There’s plenty of good news. All the public service officials and leaders we’ve spoken with throughout the year have shown passion, interest and a desire to learn and do their best for Aotearoa. The Public Service Act 2020Strategy for a Digital Public Service and the Algorithm Charter all show forward momentum is there.

The Strategy for a Digital Public Service acknowledges that new ways of doing things are needed: “Digital is about more than new technologies and improving IT systems. It also means doing things differently using new mindsets, skills, data and technologies to overcome barriers and better meet New Zealand’s needs.”

The Digital Council wants to stand beside the folks working in digital across government to bolster their efforts and accelerate progress, bringing with us the knowledge and input from the wide range of communities we work alongside.

There’s a huge opportunity to test out new ways of doing things to reflect the speed and complexity of digital.

What kind of things could make a difference?

  • Moving fast and learning things: Embracing experimentation and iteration and allowing for failure at a small, controlled level.
  • Working in the open: Communicating about projects as they develop — not just when things are ‘perfect’.
  • Joining up, thinking proactively: Identifying systemic digital risks and opportunities as they develop and working across agencies to address them.
  • Focusing on implementation: Making sure agencies have the resources and incentives needed to implement standards and charters related to the equitable and responsible use of digital technologies.
  • Working closely together with industry and community when developing digital policy and services.
  • Strengthening digital leadership.

A tree planted today will take time to bear fruit, and if tended properly will benefit many future generations.

Hon Dr David Clark stands left with Mitchell Pham, right. Between them they hold a small, white 3D printed tree on a stand.
Mitchell Pham (right) presents Hon Dr David Clark with a 3D printed tree

To remind the Minister of the vital work to be done to nurture and tend the orchard, our Chair, Mitchell Pham presented the Minister with a 3D-printed tree. The tree represents Aotearoa New Zealand’s digital orchard (our economy and society), and the vital work to be done to nurture the orchard, nourish the soil, and ensure many good harvests into the future.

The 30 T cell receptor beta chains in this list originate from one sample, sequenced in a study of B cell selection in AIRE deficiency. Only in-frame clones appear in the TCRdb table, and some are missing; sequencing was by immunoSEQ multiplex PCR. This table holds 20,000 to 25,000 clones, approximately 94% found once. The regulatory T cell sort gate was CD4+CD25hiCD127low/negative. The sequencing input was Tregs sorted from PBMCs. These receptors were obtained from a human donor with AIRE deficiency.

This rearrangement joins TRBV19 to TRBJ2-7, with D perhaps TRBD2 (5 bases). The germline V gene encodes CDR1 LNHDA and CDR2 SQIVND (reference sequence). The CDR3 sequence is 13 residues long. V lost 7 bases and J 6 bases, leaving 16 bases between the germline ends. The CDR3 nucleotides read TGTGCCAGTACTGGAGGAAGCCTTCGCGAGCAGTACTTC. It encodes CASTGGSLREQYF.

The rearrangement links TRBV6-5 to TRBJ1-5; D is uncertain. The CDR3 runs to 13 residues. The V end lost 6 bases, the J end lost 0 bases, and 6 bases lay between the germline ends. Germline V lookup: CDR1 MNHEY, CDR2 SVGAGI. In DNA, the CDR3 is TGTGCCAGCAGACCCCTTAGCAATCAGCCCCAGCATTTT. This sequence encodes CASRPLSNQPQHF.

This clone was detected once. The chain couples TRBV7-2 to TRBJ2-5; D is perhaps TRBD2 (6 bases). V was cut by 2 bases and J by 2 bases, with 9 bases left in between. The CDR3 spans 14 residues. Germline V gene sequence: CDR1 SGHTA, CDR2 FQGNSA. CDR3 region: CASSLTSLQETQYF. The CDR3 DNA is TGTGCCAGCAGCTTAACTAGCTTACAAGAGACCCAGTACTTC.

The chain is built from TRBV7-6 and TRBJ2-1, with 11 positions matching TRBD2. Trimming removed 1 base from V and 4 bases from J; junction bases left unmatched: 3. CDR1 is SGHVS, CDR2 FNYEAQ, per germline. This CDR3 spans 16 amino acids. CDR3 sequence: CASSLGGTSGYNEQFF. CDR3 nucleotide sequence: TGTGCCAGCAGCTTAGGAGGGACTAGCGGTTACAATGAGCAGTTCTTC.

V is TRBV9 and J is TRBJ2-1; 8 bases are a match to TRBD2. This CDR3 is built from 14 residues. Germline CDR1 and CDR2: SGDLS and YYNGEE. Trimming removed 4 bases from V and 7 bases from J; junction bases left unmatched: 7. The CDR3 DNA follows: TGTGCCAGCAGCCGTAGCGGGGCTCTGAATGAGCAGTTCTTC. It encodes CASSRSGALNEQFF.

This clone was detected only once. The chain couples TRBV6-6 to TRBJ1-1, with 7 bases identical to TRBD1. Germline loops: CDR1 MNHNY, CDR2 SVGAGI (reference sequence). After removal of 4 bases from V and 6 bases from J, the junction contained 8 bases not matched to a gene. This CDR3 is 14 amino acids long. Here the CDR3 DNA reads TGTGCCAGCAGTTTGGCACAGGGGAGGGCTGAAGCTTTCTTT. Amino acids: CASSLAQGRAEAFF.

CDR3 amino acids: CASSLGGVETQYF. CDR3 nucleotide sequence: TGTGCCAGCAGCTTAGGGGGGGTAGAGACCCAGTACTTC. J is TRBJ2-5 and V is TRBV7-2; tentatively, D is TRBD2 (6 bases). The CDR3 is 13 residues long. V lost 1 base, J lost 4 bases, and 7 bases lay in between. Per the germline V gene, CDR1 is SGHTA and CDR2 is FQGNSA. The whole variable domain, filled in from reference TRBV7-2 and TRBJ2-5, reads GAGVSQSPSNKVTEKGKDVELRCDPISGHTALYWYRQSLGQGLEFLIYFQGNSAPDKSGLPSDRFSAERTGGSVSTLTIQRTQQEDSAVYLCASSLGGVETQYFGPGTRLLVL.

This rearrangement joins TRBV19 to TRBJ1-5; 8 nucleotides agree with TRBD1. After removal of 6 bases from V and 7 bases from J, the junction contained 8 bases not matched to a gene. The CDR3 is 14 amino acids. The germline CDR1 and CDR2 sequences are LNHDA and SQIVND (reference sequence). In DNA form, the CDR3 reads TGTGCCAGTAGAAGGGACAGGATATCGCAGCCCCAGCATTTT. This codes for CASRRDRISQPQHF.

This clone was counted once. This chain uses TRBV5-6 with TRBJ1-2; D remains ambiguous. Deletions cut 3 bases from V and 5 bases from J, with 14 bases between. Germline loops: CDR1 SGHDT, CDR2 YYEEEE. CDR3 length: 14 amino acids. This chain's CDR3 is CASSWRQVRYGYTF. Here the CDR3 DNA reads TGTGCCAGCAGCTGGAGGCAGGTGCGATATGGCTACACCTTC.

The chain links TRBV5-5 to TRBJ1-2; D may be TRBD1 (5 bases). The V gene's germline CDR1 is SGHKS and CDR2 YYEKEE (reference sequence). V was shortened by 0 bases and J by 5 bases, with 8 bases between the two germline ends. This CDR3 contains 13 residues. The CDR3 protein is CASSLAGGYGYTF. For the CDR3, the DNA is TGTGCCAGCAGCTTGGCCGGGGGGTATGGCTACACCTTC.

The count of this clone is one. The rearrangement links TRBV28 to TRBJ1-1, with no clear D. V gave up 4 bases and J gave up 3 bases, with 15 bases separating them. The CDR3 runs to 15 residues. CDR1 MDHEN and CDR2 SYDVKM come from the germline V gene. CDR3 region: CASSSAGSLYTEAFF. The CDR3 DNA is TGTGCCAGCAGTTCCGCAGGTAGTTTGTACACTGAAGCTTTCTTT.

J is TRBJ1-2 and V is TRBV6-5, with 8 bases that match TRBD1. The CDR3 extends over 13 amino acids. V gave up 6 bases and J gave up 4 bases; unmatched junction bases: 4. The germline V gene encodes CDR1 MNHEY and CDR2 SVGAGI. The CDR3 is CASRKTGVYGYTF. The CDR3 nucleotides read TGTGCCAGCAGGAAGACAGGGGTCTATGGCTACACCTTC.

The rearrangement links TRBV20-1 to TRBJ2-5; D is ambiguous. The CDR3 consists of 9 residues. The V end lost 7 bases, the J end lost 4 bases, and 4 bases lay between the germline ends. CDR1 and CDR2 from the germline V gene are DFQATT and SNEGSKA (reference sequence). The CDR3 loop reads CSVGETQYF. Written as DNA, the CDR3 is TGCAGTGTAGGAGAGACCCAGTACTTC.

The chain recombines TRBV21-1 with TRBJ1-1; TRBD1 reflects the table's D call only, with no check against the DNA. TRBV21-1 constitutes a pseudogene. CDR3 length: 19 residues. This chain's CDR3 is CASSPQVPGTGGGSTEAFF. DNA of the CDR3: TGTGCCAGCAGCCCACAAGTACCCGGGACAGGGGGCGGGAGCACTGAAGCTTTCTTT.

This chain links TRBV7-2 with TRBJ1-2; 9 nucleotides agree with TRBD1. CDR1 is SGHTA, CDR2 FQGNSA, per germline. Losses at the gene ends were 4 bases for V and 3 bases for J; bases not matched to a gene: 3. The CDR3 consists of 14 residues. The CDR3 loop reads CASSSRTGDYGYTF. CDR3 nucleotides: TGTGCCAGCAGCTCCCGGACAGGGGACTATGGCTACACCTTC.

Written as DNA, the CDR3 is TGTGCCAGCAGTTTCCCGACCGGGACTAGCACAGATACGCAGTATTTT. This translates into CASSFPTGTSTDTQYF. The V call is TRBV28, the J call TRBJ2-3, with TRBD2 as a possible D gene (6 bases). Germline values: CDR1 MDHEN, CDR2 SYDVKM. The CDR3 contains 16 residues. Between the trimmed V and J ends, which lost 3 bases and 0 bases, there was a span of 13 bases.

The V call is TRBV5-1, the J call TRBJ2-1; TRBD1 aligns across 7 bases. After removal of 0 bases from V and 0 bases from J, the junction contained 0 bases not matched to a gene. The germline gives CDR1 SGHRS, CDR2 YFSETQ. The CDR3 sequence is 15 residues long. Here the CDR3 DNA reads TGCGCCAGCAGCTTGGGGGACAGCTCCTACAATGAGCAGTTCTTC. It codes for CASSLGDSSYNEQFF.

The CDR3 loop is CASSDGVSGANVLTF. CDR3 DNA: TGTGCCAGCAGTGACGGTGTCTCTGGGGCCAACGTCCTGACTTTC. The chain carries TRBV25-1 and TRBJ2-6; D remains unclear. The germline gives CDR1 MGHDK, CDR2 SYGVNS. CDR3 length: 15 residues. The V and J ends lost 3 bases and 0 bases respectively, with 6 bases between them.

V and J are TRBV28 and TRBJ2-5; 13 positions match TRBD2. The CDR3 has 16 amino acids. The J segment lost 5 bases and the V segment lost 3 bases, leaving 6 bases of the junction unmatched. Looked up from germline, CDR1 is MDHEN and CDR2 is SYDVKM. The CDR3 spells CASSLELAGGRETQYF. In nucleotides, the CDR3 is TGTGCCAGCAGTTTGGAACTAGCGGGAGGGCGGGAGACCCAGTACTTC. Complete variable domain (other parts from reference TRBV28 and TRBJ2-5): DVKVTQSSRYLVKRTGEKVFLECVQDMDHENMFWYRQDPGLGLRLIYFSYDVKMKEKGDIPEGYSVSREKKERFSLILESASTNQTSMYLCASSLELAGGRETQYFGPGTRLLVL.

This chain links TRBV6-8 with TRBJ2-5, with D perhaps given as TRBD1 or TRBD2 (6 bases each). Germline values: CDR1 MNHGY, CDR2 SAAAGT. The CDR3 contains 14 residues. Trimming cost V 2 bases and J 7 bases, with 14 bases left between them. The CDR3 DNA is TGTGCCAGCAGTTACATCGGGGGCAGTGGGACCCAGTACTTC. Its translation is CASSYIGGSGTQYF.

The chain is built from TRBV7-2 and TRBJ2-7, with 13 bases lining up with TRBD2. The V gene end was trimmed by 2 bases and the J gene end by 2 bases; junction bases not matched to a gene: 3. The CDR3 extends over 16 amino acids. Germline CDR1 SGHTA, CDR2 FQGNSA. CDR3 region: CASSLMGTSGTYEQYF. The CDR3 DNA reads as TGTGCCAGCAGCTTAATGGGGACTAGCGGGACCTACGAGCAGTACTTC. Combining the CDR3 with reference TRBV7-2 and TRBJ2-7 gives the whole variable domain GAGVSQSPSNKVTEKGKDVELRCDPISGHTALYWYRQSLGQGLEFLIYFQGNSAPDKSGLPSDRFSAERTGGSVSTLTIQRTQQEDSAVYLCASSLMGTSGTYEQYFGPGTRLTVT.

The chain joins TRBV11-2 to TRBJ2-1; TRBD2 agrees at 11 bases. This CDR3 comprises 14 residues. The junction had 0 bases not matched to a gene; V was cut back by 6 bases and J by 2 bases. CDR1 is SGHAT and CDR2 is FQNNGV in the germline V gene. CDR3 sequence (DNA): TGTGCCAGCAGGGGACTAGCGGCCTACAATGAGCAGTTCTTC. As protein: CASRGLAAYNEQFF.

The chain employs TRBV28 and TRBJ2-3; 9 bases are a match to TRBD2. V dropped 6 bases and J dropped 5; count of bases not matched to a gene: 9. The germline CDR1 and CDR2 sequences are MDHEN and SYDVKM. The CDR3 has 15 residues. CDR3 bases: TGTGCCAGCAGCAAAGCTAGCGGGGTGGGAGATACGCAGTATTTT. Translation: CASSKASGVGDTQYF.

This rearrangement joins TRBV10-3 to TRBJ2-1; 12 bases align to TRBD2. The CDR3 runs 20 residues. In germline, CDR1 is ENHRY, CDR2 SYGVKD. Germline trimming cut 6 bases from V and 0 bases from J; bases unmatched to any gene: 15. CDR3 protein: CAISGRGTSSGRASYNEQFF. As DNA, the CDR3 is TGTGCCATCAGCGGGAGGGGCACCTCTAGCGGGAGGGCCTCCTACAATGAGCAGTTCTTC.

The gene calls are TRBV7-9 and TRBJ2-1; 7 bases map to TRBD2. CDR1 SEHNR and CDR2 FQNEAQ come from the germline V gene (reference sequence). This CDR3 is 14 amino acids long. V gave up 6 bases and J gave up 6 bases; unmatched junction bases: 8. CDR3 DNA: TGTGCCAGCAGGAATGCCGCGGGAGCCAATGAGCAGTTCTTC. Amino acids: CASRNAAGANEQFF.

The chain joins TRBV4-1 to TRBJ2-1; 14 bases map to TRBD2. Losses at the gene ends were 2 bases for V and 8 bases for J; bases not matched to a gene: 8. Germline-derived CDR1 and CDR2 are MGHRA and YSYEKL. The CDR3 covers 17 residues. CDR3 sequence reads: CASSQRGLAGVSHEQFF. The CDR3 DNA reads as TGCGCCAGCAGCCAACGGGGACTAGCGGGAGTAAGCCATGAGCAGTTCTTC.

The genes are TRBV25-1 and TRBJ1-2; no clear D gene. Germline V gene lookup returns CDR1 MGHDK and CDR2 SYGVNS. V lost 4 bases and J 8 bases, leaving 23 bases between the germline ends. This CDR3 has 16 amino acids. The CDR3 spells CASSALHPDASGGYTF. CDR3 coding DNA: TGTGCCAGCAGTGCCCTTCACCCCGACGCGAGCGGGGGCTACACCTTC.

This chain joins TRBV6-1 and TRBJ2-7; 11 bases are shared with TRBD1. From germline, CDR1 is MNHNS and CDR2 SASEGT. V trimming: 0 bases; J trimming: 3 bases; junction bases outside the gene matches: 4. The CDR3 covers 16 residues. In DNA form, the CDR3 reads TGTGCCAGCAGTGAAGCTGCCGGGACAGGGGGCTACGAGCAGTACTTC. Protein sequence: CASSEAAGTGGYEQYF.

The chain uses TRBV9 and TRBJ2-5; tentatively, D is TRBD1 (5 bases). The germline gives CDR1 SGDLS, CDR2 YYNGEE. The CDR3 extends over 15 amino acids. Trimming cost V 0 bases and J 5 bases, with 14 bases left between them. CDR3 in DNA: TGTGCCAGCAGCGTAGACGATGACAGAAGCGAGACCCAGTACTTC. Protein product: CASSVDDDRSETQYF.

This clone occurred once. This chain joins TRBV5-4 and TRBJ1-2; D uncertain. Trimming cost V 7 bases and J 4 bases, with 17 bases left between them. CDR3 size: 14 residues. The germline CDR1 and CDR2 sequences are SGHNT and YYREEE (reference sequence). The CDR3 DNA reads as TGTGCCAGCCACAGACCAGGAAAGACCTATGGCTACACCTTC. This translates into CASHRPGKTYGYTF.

• We’re extremely proud of our Council member, Kendall Flutey, who last week won the 2020 Impact Award for Enterprise. The Impact Awards celebrate Aotearoa’s emerging leaders. As founder of Banqer, a platform to improve the financial literacy and capability for students in schools, Kendall won the award for harnessing the power of purpose-driven business and social enterprise for impact.
  • Our draft research report on trust in automated decision-making has been sent to some key groups that we have worked with along the way for their thoughts and feedback.
  • Last week our Chair, Mitchell Pham presented at the launch of the Asia New Zealand Foundation Te Whītau Tūhono’s research report: Viet Nam & New Zealand — Let’s go!Viet Nam is the fastest growing digital economy in Southeast Asia. New Zealand and Vietnam’s strategic partnership presents an opportunity beyond trade — to collaborate and co-create new value for the global market as well as both countries’ economic recovery and societal advancement.
  • This week we held a town hall with representatives of the tourism sector to discuss opportunities to help realise the innovation potential within the tourism sector. We’ll report back on this in next week’s update.

Sourced from:

NZTech We connect, promote and advance the New Zealand Technology ecosystem to help the tech sector and the economy grow.